A native of Gary, Ind., Rebecca Guy earned a B.F.A. in theater from the University of Evansville before studying at Juilliard, where she graduated as a member of Group 7. Guy served as artistic director of the Chautauqua Conservatory Theater Co. from 1988 to 2004. She has also been artistic associate at the Ark Theater Company and conservatory director at CSC Repertory Co. (both in New York), and has served as a guest director at Sundance Institute, Opera Theater of Rochester, Circle in the Square Theater School, Sarah Lawrence College, and Yale, among others. She teaches acting and directing at the Barnard/Columbia theater department, and has been a Juilliard faculty member since 1994.
Who was the teacher or mentor who most inspired you when you were growing up and what did you learn from that person?
Elizabeth Ennis, my high school drama teacher. She introduced me to all aspects of theater, and to the idea that I could do anything I put my mind to. She also taught me about the importance of a disciplined work ethic, of keeping my ego in check, and about communal responsibility. We’re still very close.
When did you first know you wanted to be in the theater profession, and how did you come to know it?
When I was in high school. Once I discovered theater, it immediately became clear that it was the only thing I wanted to do—the only thing I could completely lose myself in. I loved becoming other people, and telling stories. I love stories; I tried writing, but I didn’t seem to have any stories of my own to tell. Discovering that I could tell someone else’s story was life-changing. This realization came to me when I played Frankie Adams in The Member of the Wedding by Carson McCullers.
What theatrical performance have you attended that changed the way you think about theater?
Oh gee! Recently, Complicite’s production of The Chairs. And The Greeks, Part I, at Juilliard two years ago. When I was a teenager, I saw a production of Shaw’s St. Joan starring Pat Galloway at the Stratford Festival in Canada that completely changed my idea of what acting could be. Any production that reveals a way of thinking, an imaginative process that is new and mysterious to me, is always exciting.
What’s the most embarrassing moment you’ve had as a performer?
How many examples would you like? Last summer I misspelled the word “Constitution” on a large blackboard during the only performance of Every Good Boy Deserves Favour, with the Chautauqua Symphony Orchestra and starring Brian Murray, Michael Emerson, and the incomparable Gabe Ebert. In front of 5,000 people. It was delayed humiliation, as I had no idea I’d misspelled it until well after the performance; I was just so pleased I’d finally managed to get it to fit nicely on the blackboard: CONSTUTION.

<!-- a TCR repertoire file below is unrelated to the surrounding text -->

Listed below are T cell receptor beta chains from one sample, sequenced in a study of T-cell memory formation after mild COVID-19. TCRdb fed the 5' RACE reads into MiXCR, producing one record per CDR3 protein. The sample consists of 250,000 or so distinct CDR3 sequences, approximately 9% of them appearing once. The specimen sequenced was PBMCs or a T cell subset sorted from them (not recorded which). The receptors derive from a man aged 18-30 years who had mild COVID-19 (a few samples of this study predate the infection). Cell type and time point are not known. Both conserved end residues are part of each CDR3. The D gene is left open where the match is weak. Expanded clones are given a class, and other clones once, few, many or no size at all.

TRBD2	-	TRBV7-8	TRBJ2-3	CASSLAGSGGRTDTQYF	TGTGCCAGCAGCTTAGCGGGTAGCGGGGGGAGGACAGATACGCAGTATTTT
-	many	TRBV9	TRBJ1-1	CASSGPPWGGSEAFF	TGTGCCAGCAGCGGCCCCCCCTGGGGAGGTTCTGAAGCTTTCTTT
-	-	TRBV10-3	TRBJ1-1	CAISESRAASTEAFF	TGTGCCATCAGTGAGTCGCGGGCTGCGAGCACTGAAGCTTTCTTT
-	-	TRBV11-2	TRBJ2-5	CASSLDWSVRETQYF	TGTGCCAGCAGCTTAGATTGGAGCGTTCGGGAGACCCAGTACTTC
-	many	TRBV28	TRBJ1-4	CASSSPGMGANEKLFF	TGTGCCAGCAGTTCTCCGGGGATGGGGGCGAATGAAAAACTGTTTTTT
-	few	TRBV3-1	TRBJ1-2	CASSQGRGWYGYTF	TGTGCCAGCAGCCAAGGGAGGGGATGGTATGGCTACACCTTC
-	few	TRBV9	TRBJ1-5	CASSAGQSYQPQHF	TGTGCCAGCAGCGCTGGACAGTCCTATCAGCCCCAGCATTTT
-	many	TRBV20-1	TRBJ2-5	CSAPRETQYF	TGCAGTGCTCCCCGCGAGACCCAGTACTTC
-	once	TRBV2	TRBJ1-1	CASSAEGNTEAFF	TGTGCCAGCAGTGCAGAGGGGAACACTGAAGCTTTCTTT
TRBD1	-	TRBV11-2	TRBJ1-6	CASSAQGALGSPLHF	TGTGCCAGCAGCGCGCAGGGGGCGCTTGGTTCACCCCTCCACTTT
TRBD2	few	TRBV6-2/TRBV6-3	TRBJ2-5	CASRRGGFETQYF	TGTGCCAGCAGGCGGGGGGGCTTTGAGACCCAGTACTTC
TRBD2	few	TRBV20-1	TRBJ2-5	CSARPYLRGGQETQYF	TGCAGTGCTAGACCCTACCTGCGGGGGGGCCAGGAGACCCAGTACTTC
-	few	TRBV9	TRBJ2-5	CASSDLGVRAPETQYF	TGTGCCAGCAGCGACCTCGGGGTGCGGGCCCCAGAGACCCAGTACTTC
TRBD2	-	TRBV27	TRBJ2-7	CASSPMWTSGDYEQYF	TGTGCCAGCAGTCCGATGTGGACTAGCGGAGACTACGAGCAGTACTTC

If you could have your students visit any place in the world, where would it be, and why?
Anywhere they haven’t been, anyplace they don’t know about, in order to experience what is unfamiliar: geography, architecture, history, art, culture, etc.—to discover different ways of thinking, of being in the world.
What are your non-drama related interests or hobbies? What would people be surprised to know about you?
Gardening, although I seem to be an eternal novice. Reading. Animals. Weather. People might be surprised to hear that I’m extremely shy.
If your students could only remember one thing from your teaching, what would you want it to be? Or how has your teaching changed over the years?
Approach everything with curiosity, discipline, and generosity; the rest will follow. And, go further than you think you need to—with curiosity. More experience teaching has brought less certitude and more openness, I hope.
What is your favorite thing about New York City?
Just about everything. It’s mostly about the variety of experiences the city offers; it’s like no other American city in that regard. Particularly, coming from the Midwest, the food.
What book are you reading right now, and what can you tell us about it?
Telex From Cuba, a novel by Rachel Kushner, focuses on the lives of the American population in 1950s Cuba before the Castro revolution. Fascinating, and very well written. Next on my list is Thames, the Biography, by Peter Ackroyd.
If you weren’t in the career you are in, what would you be doing?
Training therapy dogs or working at the Weather Channel.